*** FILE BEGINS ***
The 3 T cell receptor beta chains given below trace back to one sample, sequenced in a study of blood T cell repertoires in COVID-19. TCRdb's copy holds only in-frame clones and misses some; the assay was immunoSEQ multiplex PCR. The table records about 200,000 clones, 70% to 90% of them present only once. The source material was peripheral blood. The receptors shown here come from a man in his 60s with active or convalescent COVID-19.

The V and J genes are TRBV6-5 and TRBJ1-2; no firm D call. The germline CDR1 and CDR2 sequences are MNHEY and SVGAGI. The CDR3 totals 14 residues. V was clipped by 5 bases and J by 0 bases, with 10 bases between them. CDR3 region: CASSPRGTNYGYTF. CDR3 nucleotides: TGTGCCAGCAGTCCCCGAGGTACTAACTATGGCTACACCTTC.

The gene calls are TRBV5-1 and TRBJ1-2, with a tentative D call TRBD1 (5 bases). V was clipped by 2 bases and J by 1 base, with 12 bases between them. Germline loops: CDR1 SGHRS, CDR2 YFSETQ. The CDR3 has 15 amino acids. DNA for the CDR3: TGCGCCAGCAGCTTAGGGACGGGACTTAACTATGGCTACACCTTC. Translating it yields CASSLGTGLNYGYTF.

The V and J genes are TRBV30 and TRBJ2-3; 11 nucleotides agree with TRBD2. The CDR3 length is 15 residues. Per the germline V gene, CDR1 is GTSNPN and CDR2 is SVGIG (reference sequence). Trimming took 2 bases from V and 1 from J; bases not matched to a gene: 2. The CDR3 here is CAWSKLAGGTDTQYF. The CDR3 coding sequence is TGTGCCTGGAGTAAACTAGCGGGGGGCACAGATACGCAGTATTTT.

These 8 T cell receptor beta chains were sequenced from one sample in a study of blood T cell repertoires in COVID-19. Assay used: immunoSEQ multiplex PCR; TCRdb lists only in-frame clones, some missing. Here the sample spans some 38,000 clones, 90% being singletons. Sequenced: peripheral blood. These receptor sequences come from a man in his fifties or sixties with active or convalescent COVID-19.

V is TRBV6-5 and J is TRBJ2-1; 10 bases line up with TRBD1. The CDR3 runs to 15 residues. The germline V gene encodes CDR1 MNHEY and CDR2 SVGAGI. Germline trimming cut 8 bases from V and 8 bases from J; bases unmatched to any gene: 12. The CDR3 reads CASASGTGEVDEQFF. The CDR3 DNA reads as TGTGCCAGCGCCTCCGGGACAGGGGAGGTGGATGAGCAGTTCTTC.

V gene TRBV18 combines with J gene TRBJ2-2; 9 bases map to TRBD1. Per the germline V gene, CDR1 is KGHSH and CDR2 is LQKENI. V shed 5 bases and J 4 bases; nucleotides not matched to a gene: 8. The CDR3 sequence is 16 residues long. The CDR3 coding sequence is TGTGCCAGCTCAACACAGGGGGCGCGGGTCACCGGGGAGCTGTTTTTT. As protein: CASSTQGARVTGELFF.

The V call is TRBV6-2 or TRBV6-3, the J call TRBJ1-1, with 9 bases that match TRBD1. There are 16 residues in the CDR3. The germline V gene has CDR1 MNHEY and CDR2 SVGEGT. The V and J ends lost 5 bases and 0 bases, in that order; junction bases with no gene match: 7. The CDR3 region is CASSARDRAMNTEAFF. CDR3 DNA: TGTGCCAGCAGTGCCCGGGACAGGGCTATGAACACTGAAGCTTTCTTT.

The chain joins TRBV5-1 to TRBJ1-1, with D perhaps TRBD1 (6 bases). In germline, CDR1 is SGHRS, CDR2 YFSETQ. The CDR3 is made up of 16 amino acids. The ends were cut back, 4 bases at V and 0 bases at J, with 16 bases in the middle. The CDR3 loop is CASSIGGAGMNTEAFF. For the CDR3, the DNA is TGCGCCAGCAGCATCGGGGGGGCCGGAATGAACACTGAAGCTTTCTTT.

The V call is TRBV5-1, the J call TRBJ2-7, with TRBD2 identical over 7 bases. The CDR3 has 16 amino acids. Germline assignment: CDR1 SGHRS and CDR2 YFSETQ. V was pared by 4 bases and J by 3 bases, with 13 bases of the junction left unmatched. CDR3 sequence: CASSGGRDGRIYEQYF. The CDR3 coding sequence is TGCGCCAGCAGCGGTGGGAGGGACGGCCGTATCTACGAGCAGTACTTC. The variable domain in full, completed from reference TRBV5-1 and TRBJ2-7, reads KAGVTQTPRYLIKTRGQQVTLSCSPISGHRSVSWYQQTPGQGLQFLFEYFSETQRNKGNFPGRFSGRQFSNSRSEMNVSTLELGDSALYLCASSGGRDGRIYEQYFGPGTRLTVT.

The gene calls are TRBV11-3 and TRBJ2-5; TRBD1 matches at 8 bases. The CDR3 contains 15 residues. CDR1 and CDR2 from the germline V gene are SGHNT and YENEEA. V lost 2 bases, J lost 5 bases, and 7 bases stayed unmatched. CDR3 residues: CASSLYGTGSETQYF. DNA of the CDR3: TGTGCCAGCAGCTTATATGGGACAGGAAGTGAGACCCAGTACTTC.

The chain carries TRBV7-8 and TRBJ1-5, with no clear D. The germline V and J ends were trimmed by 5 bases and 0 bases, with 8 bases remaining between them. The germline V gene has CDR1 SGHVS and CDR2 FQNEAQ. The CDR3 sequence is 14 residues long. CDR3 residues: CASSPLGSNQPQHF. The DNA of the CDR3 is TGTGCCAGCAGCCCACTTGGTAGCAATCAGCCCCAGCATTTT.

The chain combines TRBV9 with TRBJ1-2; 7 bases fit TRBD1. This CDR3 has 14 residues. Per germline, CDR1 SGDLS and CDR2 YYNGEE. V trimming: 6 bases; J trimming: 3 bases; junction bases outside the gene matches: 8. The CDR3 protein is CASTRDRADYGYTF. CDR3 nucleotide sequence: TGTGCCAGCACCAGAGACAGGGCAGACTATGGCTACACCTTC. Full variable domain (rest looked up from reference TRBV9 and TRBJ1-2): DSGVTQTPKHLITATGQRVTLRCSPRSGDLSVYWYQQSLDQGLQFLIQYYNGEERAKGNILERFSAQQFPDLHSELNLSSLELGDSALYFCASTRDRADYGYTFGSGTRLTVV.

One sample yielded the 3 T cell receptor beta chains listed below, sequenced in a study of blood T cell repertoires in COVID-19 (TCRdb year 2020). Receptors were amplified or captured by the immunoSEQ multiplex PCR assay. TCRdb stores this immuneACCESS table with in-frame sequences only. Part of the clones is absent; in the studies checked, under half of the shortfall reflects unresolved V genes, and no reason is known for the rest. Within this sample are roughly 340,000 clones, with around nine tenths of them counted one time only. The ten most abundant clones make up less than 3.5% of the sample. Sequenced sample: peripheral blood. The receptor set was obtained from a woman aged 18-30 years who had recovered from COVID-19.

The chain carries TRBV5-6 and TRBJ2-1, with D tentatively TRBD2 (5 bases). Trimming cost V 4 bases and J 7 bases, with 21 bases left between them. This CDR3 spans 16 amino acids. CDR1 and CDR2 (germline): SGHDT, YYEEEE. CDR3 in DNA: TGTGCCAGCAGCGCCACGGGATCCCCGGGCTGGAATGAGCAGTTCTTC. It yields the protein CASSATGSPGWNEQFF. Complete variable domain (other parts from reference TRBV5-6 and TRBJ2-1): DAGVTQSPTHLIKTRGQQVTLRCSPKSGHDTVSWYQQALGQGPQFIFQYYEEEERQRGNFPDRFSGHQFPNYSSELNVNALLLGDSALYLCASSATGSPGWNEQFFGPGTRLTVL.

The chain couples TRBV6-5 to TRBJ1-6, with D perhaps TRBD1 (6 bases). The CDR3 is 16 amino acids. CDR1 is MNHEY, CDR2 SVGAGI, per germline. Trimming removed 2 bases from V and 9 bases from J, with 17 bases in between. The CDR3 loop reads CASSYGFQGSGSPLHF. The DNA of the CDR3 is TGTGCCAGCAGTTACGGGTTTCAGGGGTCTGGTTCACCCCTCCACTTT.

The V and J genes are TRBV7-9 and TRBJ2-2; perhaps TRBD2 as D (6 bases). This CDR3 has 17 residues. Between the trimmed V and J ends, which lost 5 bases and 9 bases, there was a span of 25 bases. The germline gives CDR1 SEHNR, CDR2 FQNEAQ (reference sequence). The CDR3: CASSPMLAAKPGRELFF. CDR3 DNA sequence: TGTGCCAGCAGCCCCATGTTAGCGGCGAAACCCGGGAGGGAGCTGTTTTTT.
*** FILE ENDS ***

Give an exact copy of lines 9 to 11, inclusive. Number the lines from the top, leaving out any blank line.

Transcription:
The chain joins TRBV5-1 to TRBJ1-1, with D perhaps TRBD1 (6 bases). In germline, CDR1 is SGHRS, CDR2 YFSETQ. The CDR3 is made up of 16 amino acids. The ends were cut back, 4 bases at V and 0 bases at J, with 16 bases in the middle. The CDR3 loop is CASSIGGAGMNTEAFF. For the CDR3, the DNA is TGCGCCAGCAGCATCGGGGGGGCCGGAATGAACACTGAAGCTTTCTTT.

The V call is TRBV5-1, the J call TRBJ2-7, with TRBD2 identical over 7 bases. The CDR3 has 16 amino acids. Germline assignment: CDR1 SGHRS and CDR2 YFSETQ. V was pared by 4 bases and J by 3 bases, with 13 bases of the junction left unmatched. CDR3 sequence: CASSGGRDGRIYEQYF. The CDR3 coding sequence is TGCGCCAGCAGCGGTGGGAGGGACGGCCGTATCTACGAGCAGTACTTC. The variable domain in full, completed from reference TRBV5-1 and TRBJ2-7, reads KAGVTQTPRYLIKTRGQQVTLSCSPISGHRSVSWYQQTPGQGLQFLFEYFSETQRNKGNFPGRFSGRQFSNSRSEMNVSTLELGDSALYLCASSGGRDGRIYEQYFGPGTRLTVT.

The gene calls are TRBV11-3 and TRBJ2-5; TRBD1 matches at 8 bases. The CDR3 contains 15 residues. CDR1 and CDR2 from the germline V gene are SGHNT and YENEEA. V lost 2 bases, J lost 5 bases, and 7 bases stayed unmatched. CDR3 residues: CASSLYGTGSETQYF. DNA of the CDR3: TGTGCCAGCAGCTTATATGGGACAGGAAGTGAGACCCAGTACTTC.